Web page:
St Helena, which is a British dependency, has dependencies of its own - one of which is Tristan da Cunha. Tristan is relatively rich thanks to a lucrative lobster industry. Why not St Helena too? Well, there was a St Helena lobster development project, about 20 years ago. Courtesy of a British government development aid project, a boat was sent out, with equipment and a trainer to teach the local fisherman how to catch lobster. Within a few months the "industry" had blossomed and then died. The lobsters had been fished out.
Frustrated that over two decades of research have failed to produce an AIDS vaccine, Microsoft Corp. Chairman Bill Gates is tying his foundation's latest, biggest AIDS-vaccine grants to a radical concept: Those who get the money must first agree to share the results of their work in short order.
Sebastian Mallaby (of “The World’s Banker" fame) suggests that today’s big corporate players are tackling pressing global challenges without waiting for government to take a lead. In Monday’s op-ed “A New Brand of Power” in the Washington Post, Mallaby suggests that firms are driven by the need to protect their brands, prompting action in response to public concerns from everything from junk food to climate change.
Banks from London and New York are not the only players getting into developing country banking markets. A little-known fact is that banks from 48 developing countries have already invested in the banking sector of other developing countries. Good news, because these banks are well-suited to offer inclusive financial services to the poor.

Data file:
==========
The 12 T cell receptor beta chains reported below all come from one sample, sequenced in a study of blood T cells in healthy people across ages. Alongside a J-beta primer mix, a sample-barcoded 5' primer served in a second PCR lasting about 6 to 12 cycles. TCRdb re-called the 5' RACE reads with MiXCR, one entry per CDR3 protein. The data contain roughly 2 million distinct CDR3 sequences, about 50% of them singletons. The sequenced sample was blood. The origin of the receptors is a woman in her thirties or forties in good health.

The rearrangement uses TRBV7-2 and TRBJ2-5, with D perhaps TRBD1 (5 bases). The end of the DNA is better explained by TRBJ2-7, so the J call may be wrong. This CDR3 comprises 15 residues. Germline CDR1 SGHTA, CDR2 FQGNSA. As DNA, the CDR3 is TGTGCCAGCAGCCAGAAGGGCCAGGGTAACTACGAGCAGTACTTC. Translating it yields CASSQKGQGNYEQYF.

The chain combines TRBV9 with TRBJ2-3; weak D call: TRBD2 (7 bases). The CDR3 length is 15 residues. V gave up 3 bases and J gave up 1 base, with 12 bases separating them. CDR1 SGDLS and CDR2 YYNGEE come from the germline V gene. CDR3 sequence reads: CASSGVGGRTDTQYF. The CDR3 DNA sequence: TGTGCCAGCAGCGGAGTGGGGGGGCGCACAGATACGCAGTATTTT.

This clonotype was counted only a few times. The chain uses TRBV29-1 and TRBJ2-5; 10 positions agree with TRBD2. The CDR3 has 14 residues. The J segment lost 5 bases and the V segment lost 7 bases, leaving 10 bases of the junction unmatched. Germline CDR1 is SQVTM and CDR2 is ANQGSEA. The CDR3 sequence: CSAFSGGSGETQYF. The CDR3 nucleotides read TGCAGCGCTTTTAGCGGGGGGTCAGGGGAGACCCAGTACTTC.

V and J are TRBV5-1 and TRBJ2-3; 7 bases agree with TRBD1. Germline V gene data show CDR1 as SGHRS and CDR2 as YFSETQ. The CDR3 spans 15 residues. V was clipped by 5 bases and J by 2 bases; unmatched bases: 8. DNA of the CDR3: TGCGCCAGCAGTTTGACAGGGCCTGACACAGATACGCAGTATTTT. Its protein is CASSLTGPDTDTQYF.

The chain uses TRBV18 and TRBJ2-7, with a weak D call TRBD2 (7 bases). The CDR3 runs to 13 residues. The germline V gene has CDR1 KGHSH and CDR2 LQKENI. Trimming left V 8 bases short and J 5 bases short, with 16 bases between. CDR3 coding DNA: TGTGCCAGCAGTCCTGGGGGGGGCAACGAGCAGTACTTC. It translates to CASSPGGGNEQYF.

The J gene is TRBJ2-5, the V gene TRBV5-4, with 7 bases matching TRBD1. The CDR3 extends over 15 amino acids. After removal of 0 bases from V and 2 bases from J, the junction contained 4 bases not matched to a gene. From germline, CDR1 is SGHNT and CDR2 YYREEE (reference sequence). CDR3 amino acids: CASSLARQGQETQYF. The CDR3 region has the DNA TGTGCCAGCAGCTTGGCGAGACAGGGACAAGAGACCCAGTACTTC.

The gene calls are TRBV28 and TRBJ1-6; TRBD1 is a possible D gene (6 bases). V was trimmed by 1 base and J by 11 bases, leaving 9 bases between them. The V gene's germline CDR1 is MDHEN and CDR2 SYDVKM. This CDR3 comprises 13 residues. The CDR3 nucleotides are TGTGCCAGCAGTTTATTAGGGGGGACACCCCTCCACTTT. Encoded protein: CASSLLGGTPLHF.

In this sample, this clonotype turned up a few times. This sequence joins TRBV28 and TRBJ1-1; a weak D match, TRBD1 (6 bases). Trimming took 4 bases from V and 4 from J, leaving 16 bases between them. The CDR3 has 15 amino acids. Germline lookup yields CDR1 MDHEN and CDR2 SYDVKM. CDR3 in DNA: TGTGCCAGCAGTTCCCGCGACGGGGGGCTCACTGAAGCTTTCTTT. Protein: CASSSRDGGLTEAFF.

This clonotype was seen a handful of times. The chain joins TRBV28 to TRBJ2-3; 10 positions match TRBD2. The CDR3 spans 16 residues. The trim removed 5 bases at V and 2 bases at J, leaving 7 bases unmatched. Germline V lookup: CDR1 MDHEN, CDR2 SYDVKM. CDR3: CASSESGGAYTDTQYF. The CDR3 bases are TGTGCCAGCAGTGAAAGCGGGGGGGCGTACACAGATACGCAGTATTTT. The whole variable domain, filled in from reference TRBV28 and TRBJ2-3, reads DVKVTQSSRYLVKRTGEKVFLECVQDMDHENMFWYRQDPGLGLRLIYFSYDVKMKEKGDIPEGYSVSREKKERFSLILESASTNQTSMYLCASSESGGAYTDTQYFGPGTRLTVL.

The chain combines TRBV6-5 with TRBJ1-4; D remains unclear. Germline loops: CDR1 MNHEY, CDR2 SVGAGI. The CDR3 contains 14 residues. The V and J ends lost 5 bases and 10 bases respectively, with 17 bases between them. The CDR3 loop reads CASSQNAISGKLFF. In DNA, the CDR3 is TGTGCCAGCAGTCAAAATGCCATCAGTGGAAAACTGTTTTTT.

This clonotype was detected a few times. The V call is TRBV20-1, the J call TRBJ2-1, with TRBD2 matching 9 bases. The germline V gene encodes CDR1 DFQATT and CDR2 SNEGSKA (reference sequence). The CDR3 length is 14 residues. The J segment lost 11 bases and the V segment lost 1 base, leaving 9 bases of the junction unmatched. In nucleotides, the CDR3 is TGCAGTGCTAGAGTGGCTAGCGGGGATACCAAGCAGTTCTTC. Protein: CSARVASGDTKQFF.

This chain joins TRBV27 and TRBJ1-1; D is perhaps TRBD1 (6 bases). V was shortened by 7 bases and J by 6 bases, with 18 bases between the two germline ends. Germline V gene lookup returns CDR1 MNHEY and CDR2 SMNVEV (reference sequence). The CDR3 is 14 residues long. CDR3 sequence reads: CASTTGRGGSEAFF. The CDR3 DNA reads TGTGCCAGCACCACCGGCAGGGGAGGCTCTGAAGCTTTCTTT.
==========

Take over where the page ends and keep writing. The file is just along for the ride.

It has been one year since the PSD Blog's official launch. We can't believe it either, or that almost 1,000 of you subscribe to our RSS feed. Thanks to all of our readers and to our fellow bloggers for making the development blogosphere such a vibrant place!
I’m out of practice blogging these days, but couldn’t help but notice the Financial Times line from a short while back on efforts to expand the remit of the aid industry:
While development is a grand and multi-faceted affair, aid cannot afford to be. Modesty, focus and a willingness to make mistakes in public are assets. Simple projects have worked wonders: benchmarking exercises of red tape that have shamed politicians into action, or randomised controlled trials to show what really improves attendance and results in schools.
Anyone who follows the development debate should check out Alan Beattie’s masterly review essay – unusually for the FT, no subscription seems to be required. He begins with a cornucopia of possibilities:
On Tuesday the World Bank quietly announced a bold program to combat corruption on its own projects.
The actual distribution of world income across countries is extremely unequal, much higher than the within country inequality faced by most countries. The question studied in this paper is: How do international policies on aid, trade, and factor movements affect the international distribution of income?… In brief, there is a contradiction in international policies where aid's equality-enhancing effect is somewhat offset by protectionism.
Comments are being accepted on the World Bank Group's governance and anticorruption strategy.